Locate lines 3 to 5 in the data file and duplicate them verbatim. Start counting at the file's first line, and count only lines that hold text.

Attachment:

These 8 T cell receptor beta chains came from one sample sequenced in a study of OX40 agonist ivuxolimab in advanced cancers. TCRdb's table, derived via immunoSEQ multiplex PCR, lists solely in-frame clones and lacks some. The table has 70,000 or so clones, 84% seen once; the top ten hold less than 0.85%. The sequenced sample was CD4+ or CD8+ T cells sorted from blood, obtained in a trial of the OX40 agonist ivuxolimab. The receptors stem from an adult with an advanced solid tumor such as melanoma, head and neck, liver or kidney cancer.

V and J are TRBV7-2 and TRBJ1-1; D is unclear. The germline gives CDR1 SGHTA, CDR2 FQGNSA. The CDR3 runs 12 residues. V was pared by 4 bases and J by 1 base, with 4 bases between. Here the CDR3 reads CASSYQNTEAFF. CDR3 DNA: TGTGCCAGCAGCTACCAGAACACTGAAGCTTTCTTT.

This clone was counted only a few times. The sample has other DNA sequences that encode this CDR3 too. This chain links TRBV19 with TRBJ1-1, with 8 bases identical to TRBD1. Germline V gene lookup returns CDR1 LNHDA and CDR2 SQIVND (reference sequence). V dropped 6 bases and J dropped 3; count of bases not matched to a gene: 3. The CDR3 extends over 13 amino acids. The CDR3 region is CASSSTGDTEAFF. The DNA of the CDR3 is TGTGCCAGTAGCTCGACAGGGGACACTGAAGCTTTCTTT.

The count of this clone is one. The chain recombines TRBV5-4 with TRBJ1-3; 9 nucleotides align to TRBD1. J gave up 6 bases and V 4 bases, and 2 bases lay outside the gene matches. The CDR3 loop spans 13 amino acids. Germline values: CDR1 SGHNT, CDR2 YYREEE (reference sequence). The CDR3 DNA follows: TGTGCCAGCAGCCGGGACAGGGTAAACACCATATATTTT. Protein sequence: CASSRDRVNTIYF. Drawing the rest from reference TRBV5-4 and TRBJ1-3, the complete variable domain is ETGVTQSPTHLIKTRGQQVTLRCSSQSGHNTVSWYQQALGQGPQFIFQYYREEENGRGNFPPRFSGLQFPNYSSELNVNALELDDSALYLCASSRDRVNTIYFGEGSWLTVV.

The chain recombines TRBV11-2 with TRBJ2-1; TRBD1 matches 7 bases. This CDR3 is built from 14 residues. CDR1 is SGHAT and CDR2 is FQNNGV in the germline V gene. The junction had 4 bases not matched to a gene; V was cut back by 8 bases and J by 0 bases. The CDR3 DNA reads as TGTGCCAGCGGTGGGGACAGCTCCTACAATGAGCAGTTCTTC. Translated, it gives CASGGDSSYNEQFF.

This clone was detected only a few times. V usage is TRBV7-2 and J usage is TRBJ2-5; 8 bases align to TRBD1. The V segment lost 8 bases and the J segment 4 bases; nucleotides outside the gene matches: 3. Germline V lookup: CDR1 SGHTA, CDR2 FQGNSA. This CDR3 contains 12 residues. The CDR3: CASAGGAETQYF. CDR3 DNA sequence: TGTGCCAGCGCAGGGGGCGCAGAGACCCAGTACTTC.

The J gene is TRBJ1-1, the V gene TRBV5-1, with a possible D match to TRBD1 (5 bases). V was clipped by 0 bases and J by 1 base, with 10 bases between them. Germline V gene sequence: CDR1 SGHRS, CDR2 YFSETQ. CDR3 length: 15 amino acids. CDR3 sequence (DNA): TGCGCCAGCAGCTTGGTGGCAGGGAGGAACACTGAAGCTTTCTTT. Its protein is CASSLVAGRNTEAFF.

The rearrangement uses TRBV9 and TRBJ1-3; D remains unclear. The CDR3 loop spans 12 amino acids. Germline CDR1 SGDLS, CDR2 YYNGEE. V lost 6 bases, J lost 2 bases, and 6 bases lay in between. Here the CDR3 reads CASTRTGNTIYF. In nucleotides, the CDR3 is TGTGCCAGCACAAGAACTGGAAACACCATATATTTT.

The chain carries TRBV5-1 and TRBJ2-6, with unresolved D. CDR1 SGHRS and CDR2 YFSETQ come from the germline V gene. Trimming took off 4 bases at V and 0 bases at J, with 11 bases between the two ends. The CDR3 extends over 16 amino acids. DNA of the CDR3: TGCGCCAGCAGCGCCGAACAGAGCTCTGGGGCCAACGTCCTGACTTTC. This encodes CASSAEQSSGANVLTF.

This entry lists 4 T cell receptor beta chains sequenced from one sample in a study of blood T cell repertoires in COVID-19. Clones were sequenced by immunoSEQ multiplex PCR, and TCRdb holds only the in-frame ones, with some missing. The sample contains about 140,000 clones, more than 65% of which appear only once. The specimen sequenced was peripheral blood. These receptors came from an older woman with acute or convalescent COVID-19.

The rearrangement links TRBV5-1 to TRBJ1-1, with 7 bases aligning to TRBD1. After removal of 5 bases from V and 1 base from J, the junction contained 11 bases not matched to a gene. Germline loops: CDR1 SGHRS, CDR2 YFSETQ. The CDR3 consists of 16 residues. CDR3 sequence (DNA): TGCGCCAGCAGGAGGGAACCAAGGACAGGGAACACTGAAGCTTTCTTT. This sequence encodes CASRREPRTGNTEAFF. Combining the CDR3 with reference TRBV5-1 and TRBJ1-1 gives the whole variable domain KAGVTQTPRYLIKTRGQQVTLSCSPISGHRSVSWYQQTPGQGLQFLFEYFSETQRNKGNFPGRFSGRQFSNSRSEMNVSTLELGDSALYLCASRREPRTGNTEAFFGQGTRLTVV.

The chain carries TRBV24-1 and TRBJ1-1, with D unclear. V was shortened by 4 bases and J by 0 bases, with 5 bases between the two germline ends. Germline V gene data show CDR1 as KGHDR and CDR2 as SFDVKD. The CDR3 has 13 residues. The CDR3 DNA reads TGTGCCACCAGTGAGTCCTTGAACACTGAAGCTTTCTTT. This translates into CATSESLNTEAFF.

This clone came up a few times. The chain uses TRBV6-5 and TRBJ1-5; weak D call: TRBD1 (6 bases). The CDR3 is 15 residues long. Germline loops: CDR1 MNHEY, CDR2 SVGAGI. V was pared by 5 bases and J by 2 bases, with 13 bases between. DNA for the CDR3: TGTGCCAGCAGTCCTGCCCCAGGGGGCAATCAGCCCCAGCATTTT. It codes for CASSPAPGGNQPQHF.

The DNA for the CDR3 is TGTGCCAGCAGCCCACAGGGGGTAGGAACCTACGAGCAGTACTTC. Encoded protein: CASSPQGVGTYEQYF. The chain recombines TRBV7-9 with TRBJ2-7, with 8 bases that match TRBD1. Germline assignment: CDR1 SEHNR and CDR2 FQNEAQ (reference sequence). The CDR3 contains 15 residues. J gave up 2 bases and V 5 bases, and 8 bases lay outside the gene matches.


This clone was counted only a few times. The sample has other DNA sequences that encode this CDR3 too. This chain links TRBV19 with TRBJ1-1, with 8 bases identical to TRBD1. Germline V gene lookup returns CDR1 LNHDA and CDR2 SQIVND (reference sequence). V dropped 6 bases and J dropped 3; count of bases not matched to a gene: 3. The CDR3 extends over 13 amino acids. The CDR3 region is CASSSTGDTEAFF. The DNA of the CDR3 is TGTGCCAGTAGCTCGACAGGGGACACTGAAGCTTTCTTT.

The count of this clone is one. The chain recombines TRBV5-4 with TRBJ1-3; 9 nucleotides align to TRBD1. J gave up 6 bases and V 4 bases, and 2 bases lay outside the gene matches. The CDR3 loop spans 13 amino acids. Germline values: CDR1 SGHNT, CDR2 YYREEE (reference sequence). The CDR3 DNA follows: TGTGCCAGCAGCCGGGACAGGGTAAACACCATATATTTT. Protein sequence: CASSRDRVNTIYF. Drawing the rest from reference TRBV5-4 and TRBJ1-3, the complete variable domain is ETGVTQSPTHLIKTRGQQVTLRCSSQSGHNTVSWYQQALGQGPQFIFQYYREEENGRGNFPPRFSGLQFPNYSSELNVNALELDDSALYLCASSRDRVNTIYFGEGSWLTVV.

The chain recombines TRBV11-2 with TRBJ2-1; TRBD1 matches 7 bases. This CDR3 is built from 14 residues. CDR1 is SGHAT and CDR2 is FQNNGV in the germline V gene. The junction had 4 bases not matched to a gene; V was cut back by 8 bases and J by 0 bases. The CDR3 DNA reads as TGTGCCAGCGGTGGGGACAGCTCCTACAATGAGCAGTTCTTC. Translated, it gives CASGGDSSYNEQFF.